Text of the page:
Lee Blessing's Two Rooms creates the illusion of being a politically engaged play. It is, on its surface, about the kidnapping of an American professor in Beirut and the U.S. government's refusal to negotiate to free him. Yet the political content of the play doesn't explore issues so much as provide a blunt enactment of Blessing's premise that the U.S. government is a heartless bureaucracy, unable to include the value of human life in its political calculus. Unburdened by a need for intellectual subtlety on this point, Blessing then creates a dramatic situation that feels a bit like a TV movie—high on emotional turmoil but low on substance, encouraging us to feel, not to think.
And we feel. The dramatic situation he establishes is not without its poignant moments. One room serves as two similar settings. While the captured professor, Michael (Mark Arnott), suffers in his cell, shuffling through memories of his kidnapping and a few tender moments in his marriage, his wife, Lainie (Lisa Rhoden), has confined herself to a similar captivity, locking herself into her tiny apartment, grieving.
Arnott provides an admirably subtle performance, a nearly flawless delivery of what is certainly the best-written material in the play. As Lainie, Rhoden is defiant and shattered and so convincingly tender toward her husband that she manages to keep numerous static scenes from being uninteresting. Her mourning is consistently interrupted by two opposing forces: Ellen Van Oss (Goreti da Silva), a tiresomely one-dimensional government "official" hellbent on keeping Lainie from talking to the press, and Walker Harris (David Ghilardi), an impassioned reporter just as determined to make Lainie speak out. Scene after scene, we witness a tedious tug of war between these characters.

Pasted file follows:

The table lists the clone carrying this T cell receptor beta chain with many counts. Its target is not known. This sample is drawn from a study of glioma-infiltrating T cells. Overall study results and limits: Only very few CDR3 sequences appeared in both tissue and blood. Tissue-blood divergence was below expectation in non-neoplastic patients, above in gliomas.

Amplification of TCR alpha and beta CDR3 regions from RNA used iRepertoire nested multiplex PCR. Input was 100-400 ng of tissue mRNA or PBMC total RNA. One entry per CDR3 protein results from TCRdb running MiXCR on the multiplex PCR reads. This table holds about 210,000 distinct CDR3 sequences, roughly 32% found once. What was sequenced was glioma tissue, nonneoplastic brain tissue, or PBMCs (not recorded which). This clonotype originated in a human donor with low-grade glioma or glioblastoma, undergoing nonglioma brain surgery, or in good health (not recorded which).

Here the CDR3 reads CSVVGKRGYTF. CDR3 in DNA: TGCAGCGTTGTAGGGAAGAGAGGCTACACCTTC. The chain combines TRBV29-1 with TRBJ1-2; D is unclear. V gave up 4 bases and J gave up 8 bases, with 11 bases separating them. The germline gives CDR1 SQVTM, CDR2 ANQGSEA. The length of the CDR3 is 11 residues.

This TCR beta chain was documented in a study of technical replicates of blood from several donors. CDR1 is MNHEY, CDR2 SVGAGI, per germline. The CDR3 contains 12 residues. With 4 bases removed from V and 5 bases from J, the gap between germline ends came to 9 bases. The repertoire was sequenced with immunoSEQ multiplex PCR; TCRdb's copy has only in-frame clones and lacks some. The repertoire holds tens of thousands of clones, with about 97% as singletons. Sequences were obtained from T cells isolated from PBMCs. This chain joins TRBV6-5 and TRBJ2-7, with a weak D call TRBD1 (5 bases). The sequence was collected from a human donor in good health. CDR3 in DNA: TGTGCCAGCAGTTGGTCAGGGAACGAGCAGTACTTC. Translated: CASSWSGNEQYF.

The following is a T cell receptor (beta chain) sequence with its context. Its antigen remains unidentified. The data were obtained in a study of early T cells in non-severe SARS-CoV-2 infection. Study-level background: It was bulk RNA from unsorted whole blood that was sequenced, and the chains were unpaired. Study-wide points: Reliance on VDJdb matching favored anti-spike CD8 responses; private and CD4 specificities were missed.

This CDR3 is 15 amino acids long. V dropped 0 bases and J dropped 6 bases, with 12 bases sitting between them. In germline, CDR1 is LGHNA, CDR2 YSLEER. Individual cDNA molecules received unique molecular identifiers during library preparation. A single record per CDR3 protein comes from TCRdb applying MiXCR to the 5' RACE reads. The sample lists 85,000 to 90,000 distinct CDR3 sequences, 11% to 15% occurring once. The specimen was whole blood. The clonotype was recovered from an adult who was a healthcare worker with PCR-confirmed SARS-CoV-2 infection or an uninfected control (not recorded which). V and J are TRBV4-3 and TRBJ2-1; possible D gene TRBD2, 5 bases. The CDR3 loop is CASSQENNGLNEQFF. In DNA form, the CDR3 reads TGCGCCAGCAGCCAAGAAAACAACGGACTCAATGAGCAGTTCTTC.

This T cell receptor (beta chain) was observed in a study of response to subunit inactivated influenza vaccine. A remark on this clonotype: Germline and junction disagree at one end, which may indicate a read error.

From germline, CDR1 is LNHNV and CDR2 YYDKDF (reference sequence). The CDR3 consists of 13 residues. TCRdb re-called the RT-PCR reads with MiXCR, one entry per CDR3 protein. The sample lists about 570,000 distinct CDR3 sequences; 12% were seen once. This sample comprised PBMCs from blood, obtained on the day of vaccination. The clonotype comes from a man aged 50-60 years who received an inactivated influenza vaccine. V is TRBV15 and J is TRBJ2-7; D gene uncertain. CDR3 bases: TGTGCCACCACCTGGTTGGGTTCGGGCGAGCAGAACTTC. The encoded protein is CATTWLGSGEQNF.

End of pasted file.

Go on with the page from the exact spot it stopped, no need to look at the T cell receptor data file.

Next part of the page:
Penny Moore's direction feels underrealized, particularly in the case of the supporting characters, who make a number of peculiarly graceless exits. Ghilardi struggles with the endless melodrama in his lines. Da Silva takes her already patronizing role as an uncaring bureaucrat to a grating extreme. It doesn't help that she is made to thump us over the head with Blessing's one-punch mockery of the U.S. government.
When Ellen must deliver an implausibly unsophisticated lecture on terrorism in the middle of the play, she tells us what it "means" to be an American: to be comfortable and to be hated by the rest of the world for that comfort. "Time will come when we, on an individual basis, will have to pay." It's a funny line—but unfortunately not for the reasons Blessing intended.
"Two Rooms," presented by and at the Actors Group Theatre, 4378 Lankershim Blvd., Universal City. Fri.-Sat. 8 p.m., Sun. 7 p.m. Jan. 16-Feb. 22. $15. (818) 506-4644.